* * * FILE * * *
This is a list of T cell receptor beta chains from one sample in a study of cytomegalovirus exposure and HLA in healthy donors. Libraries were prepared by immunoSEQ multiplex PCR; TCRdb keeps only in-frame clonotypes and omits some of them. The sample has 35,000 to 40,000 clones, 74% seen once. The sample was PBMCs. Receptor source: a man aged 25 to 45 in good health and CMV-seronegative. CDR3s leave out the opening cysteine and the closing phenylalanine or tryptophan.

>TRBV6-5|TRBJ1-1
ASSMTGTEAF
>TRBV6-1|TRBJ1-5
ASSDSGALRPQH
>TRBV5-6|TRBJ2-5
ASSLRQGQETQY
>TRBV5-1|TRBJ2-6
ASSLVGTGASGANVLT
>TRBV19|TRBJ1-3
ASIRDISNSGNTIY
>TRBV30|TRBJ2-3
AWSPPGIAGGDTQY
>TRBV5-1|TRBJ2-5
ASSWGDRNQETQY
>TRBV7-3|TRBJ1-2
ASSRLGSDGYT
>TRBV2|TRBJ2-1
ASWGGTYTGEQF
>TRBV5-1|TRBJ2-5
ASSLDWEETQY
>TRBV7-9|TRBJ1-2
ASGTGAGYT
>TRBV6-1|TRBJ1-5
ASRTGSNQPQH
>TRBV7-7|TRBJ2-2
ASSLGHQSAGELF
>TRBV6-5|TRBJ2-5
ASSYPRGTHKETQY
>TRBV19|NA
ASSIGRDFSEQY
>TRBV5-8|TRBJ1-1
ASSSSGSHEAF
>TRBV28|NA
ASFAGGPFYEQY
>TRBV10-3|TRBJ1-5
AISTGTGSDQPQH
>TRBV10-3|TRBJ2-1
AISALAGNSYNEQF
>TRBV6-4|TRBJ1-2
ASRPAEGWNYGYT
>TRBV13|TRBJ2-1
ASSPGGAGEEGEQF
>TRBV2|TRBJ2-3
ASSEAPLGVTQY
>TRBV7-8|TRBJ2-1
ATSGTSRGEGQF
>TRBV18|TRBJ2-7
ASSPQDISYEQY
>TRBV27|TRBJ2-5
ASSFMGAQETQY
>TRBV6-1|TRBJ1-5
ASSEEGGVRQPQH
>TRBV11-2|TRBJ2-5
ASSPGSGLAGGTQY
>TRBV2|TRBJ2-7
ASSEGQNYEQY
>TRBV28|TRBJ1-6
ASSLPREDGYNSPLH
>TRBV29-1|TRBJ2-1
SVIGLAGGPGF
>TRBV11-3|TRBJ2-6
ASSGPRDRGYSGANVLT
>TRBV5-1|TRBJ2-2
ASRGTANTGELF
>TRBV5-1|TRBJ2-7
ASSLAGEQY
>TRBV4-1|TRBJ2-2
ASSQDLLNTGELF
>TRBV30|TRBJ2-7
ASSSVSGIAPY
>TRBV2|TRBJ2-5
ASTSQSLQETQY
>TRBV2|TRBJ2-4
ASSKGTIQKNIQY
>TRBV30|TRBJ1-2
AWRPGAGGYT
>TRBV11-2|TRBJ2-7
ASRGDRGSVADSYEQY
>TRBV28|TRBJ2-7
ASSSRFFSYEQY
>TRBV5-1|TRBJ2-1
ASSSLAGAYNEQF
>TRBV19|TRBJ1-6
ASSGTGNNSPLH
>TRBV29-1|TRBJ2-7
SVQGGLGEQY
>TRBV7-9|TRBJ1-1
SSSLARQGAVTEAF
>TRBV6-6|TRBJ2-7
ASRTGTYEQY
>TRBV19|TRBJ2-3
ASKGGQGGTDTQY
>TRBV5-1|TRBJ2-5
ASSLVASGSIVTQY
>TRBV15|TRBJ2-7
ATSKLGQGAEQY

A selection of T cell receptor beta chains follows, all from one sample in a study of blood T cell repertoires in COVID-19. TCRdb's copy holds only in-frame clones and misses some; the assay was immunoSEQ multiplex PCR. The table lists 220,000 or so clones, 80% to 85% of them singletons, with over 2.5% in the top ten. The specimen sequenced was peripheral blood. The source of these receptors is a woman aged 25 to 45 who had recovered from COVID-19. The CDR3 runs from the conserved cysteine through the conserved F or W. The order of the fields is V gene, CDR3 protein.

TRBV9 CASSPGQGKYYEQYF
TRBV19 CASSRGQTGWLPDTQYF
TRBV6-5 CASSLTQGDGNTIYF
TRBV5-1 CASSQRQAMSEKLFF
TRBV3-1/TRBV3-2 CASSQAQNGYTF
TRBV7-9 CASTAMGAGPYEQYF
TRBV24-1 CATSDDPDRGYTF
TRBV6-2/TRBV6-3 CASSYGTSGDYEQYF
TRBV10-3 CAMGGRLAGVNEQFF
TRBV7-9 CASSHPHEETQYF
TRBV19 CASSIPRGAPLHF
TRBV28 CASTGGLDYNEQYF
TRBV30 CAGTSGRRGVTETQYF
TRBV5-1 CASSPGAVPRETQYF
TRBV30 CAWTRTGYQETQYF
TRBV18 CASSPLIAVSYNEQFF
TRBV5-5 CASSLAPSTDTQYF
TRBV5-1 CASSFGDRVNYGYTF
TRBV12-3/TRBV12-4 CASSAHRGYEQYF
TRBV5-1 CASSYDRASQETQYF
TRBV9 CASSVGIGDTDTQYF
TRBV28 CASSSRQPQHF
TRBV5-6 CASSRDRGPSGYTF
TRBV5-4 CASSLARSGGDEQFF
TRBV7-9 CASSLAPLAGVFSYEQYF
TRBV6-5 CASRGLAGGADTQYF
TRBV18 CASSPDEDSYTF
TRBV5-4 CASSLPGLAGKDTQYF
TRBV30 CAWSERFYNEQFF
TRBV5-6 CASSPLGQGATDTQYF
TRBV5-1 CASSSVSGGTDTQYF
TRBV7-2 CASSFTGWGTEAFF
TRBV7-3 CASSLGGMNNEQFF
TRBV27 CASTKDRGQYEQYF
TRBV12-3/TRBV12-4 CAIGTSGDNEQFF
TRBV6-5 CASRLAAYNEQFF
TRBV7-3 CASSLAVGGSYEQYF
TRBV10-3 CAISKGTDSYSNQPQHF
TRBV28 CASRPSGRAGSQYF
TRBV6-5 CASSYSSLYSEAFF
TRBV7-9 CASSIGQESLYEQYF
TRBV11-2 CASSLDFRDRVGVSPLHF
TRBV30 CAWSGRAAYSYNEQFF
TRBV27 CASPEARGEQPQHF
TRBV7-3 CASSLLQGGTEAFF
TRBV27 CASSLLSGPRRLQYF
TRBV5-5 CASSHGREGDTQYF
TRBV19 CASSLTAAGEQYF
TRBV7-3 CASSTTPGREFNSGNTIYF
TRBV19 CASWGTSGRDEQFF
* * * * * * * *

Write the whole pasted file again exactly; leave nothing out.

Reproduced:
This is a list of T cell receptor beta chains from one sample in a study of cytomegalovirus exposure and HLA in healthy donors. Libraries were prepared by immunoSEQ multiplex PCR; TCRdb keeps only in-frame clonotypes and omits some of them. The sample has 35,000 to 40,000 clones, 74% seen once. The sample was PBMCs. Receptor source: a man aged 25 to 45 in good health and CMV-seronegative. CDR3s leave out the opening cysteine and the closing phenylalanine or tryptophan.

>TRBV6-5|TRBJ1-1
ASSMTGTEAF
>TRBV6-1|TRBJ1-5
ASSDSGALRPQH
>TRBV5-6|TRBJ2-5
ASSLRQGQETQY
>TRBV5-1|TRBJ2-6
ASSLVGTGASGANVLT
>TRBV19|TRBJ1-3
ASIRDISNSGNTIY
>TRBV30|TRBJ2-3
AWSPPGIAGGDTQY
>TRBV5-1|TRBJ2-5
ASSWGDRNQETQY
>TRBV7-3|TRBJ1-2
ASSRLGSDGYT
>TRBV2|TRBJ2-1
ASWGGTYTGEQF
>TRBV5-1|TRBJ2-5
ASSLDWEETQY
>TRBV7-9|TRBJ1-2
ASGTGAGYT
>TRBV6-1|TRBJ1-5
ASRTGSNQPQH
>TRBV7-7|TRBJ2-2
ASSLGHQSAGELF
>TRBV6-5|TRBJ2-5
ASSYPRGTHKETQY
>TRBV19|NA
ASSIGRDFSEQY
>TRBV5-8|TRBJ1-1
ASSSSGSHEAF
>TRBV28|NA
ASFAGGPFYEQY
>TRBV10-3|TRBJ1-5
AISTGTGSDQPQH
>TRBV10-3|TRBJ2-1
AISALAGNSYNEQF
>TRBV6-4|TRBJ1-2
ASRPAEGWNYGYT
>TRBV13|TRBJ2-1
ASSPGGAGEEGEQF
>TRBV2|TRBJ2-3
ASSEAPLGVTQY
>TRBV7-8|TRBJ2-1
ATSGTSRGEGQF
>TRBV18|TRBJ2-7
ASSPQDISYEQY
>TRBV27|TRBJ2-5
ASSFMGAQETQY
>TRBV6-1|TRBJ1-5
ASSEEGGVRQPQH
>TRBV11-2|TRBJ2-5
ASSPGSGLAGGTQY
>TRBV2|TRBJ2-7
ASSEGQNYEQY
>TRBV28|TRBJ1-6
ASSLPREDGYNSPLH
>TRBV29-1|TRBJ2-1
SVIGLAGGPGF
>TRBV11-3|TRBJ2-6
ASSGPRDRGYSGANVLT
>TRBV5-1|TRBJ2-2
ASRGTANTGELF
>TRBV5-1|TRBJ2-7
ASSLAGEQY
>TRBV4-1|TRBJ2-2
ASSQDLLNTGELF
>TRBV30|TRBJ2-7
ASSSVSGIAPY
>TRBV2|TRBJ2-5
ASTSQSLQETQY
>TRBV2|TRBJ2-4
ASSKGTIQKNIQY
>TRBV30|TRBJ1-2
AWRPGAGGYT
>TRBV11-2|TRBJ2-7
ASRGDRGSVADSYEQY
>TRBV28|TRBJ2-7
ASSSRFFSYEQY
>TRBV5-1|TRBJ2-1
ASSSLAGAYNEQF
>TRBV19|TRBJ1-6
ASSGTGNNSPLH
>TRBV29-1|TRBJ2-7
SVQGGLGEQY
>TRBV7-9|TRBJ1-1
SSSLARQGAVTEAF
>TRBV6-6|TRBJ2-7
ASRTGTYEQY
>TRBV19|TRBJ2-3
ASKGGQGGTDTQY
>TRBV5-1|TRBJ2-5
ASSLVASGSIVTQY
>TRBV15|TRBJ2-7
ATSKLGQGAEQY

A selection of T cell receptor beta chains follows, all from one sample in a study of blood T cell repertoires in COVID-19. TCRdb's copy holds only in-frame clones and misses some; the assay was immunoSEQ multiplex PCR. The table lists 220,000 or so clones, 80% to 85% of them singletons, with over 2.5% in the top ten. The specimen sequenced was peripheral blood. The source of these receptors is a woman aged 25 to 45 who had recovered from COVID-19. The CDR3 runs from the conserved cysteine through the conserved F or W. The order of the fields is V gene, CDR3 protein.

TRBV9 CASSPGQGKYYEQYF
TRBV19 CASSRGQTGWLPDTQYF
TRBV6-5 CASSLTQGDGNTIYF
TRBV5-1 CASSQRQAMSEKLFF
TRBV3-1/TRBV3-2 CASSQAQNGYTF
TRBV7-9 CASTAMGAGPYEQYF
TRBV24-1 CATSDDPDRGYTF
TRBV6-2/TRBV6-3 CASSYGTSGDYEQYF
TRBV10-3 CAMGGRLAGVNEQFF
TRBV7-9 CASSHPHEETQYF
TRBV19 CASSIPRGAPLHF
TRBV28 CASTGGLDYNEQYF
TRBV30 CAGTSGRRGVTETQYF
TRBV5-1 CASSPGAVPRETQYF
TRBV30 CAWTRTGYQETQYF
TRBV18 CASSPLIAVSYNEQFF
TRBV5-5 CASSLAPSTDTQYF
TRBV5-1 CASSFGDRVNYGYTF
TRBV12-3/TRBV12-4 CASSAHRGYEQYF
TRBV5-1 CASSYDRASQETQYF
TRBV9 CASSVGIGDTDTQYF
TRBV28 CASSSRQPQHF
TRBV5-6 CASSRDRGPSGYTF
TRBV5-4 CASSLARSGGDEQFF
TRBV7-9 CASSLAPLAGVFSYEQYF
TRBV6-5 CASRGLAGGADTQYF
TRBV18 CASSPDEDSYTF
TRBV5-4 CASSLPGLAGKDTQYF
TRBV30 CAWSERFYNEQFF
TRBV5-6 CASSPLGQGATDTQYF
TRBV5-1 CASSSVSGGTDTQYF
TRBV7-2 CASSFTGWGTEAFF
TRBV7-3 CASSLGGMNNEQFF
TRBV27 CASTKDRGQYEQYF
TRBV12-3/TRBV12-4 CAIGTSGDNEQFF
TRBV6-5 CASRLAAYNEQFF
TRBV7-3 CASSLAVGGSYEQYF
TRBV10-3 CAISKGTDSYSNQPQHF
TRBV28 CASRPSGRAGSQYF
TRBV6-5 CASSYSSLYSEAFF
TRBV7-9 CASSIGQESLYEQYF
TRBV11-2 CASSLDFRDRVGVSPLHF
TRBV30 CAWSGRAAYSYNEQFF
TRBV27 CASPEARGEQPQHF
TRBV7-3 CASSLLQGGTEAFF
TRBV27 CASSLLSGPRRLQYF
TRBV5-5 CASSHGREGDTQYF
TRBV19 CASSLTAAGEQYF
TRBV7-3 CASSTTPGREFNSGNTIYF
TRBV19 CASWGTSGRDEQFF